Backpacking in Europe – What Should I Bring?

Europe is comprised of so many different countries, all of which offer a vivid history and a brilliant culture. On one continent, you can see some of the most ancient sites in the world, such as the Parthenon and the Coliseum, soak up the sun and the surf of the Mediterranean beaches, trek through the Alpines, tour castles and museums filled with some of the most famous relics in the world, dine on world-class delicacies and experience the traditions of varied cultures; and those are just some of the things that you can do while you’re in Europe.

Because there is so much to see and do in Europe, many people opt to backpack through the continent. Traveling this away affords them the opportunity to really immerse themselves in all that Europe has to offer; plus, it’s a very economical way to travel.

Packing for a backpacking excursion through Europe is much different than packing for a traditional trip where you would only be traveling to one or a few destinations and likely staying in hotels. Since you will always be on the move and have to carry all of your belongings with you, you want to make sure that you travel light; but, since you are going to be staying for an extended period of time and traveling throughout different cultures, you want to make sure that you have all of the gear that you need to make your trip a successful one.

To help make backing for a European backing trip a little bit easier, I want to share with you some of my insight and advice. I’ve done several backpacking trips throughout the continent, and I think that the information I offer in this guide is pretty handy.

Pack Light

One of the most important keys to a successful backpacking trip through Europe is packing light. You will be toting your gear with you throughout your trip, which means that you don’t want to be weighed down. Imagine trying to hike through the Alpines while you’re wearing a big, heavy pack on your back? Yeah, it’s not very enjoyable.

I suggest you limit yourself to a pack that is no more than 25 pounds, and that’s including your back and everything you will pack in it. So, how can you make sure that you pack as lightly as possible, yet have everything you need? Here are my tips:

  • Cut down on your clothing. Most of the weight in your pack will come from your clothing. Most travelers bring way more than they need, which will lead to unnecessary weight on your back. The key here is to bring pieces that are versatile and can be worn in different climates and different cultures. Also, choose items that you can layer so you can add on more when you get cold and remove them when you get warm. A few pairs of pants, short and long-sleeved shirts, a more formal (but not too formal) outfit, a few pairs of socks and comfortable shoes are really the only items of clothing that you need.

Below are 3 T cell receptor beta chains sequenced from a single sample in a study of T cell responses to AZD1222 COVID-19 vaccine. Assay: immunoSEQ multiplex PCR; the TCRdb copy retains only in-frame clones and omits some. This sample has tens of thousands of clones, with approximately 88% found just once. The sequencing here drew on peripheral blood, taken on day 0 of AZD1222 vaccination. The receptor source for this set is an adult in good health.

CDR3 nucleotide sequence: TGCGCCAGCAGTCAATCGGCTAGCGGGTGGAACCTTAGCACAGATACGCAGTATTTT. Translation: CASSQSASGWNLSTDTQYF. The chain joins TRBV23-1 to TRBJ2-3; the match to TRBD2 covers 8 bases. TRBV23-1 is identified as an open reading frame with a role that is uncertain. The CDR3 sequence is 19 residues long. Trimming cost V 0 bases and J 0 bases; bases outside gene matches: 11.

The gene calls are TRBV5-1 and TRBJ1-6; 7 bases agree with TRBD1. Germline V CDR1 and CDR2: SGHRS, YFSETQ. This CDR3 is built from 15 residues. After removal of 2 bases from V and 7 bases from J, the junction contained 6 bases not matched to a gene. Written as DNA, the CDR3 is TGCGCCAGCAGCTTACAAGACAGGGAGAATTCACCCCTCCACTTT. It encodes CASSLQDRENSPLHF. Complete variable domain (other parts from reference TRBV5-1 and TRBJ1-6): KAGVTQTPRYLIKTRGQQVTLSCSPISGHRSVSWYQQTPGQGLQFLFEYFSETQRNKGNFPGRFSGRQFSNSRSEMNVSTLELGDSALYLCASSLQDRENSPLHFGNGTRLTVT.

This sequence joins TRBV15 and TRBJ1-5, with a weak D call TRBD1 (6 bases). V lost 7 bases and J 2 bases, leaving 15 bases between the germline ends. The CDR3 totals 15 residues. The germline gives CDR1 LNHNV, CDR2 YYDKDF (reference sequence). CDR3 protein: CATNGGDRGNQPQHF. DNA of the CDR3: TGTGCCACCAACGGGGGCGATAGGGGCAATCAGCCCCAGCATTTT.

• Cut back on your toiletries. You don’t need to bring a hair dryer, tons of makeup and lotions. Bring only the basics, such as a toothbrush, toothpaste, deodorant and soap.
  • Skip the bulky electronics. While it might be nice to have a laptop, you really aren’t going to want to lug it around; plus, you don’t want to run the risk of damaging it.

Must-Have Items for a European Backpacking Trip

So, what are the essentials for a European backpacking trip? Here’s a look at the items that I highly suggest you bring with you to make your excursion as successful, enjoyable and memorable as possible.

  • A travel insurance policy is an absolute must when you are backpacking through Europe. It will protect you from any unforeseen circumstances that could potentially impact your trip and put you out of money. Make sure you bring along the paperwork for your policy, or at the very least, the contact information of your provider and your policy information.
  • A day backpack is definitely a good idea. When you find a location that you are going to spend a night or two in, you’ll be thankful that you have a lighter pack that you can switch to while you explore the area you are staying in. Leave your big pack securely locked up in a hostel, bed and breakfast or wherever else you might be staying and transfer the essentials into a day pack.
  • Quick drying towels will come in very handy. These towels absorb a lot of liquid and dry in just a few hours, which means that you won’t have to deal with a bulky, damp towel in your back.
  • Travel sheets are handy, too. If you come across a hostel that doesn’t meet your standards for clean, you’ll be glad you have a travel sheet set to sleep on.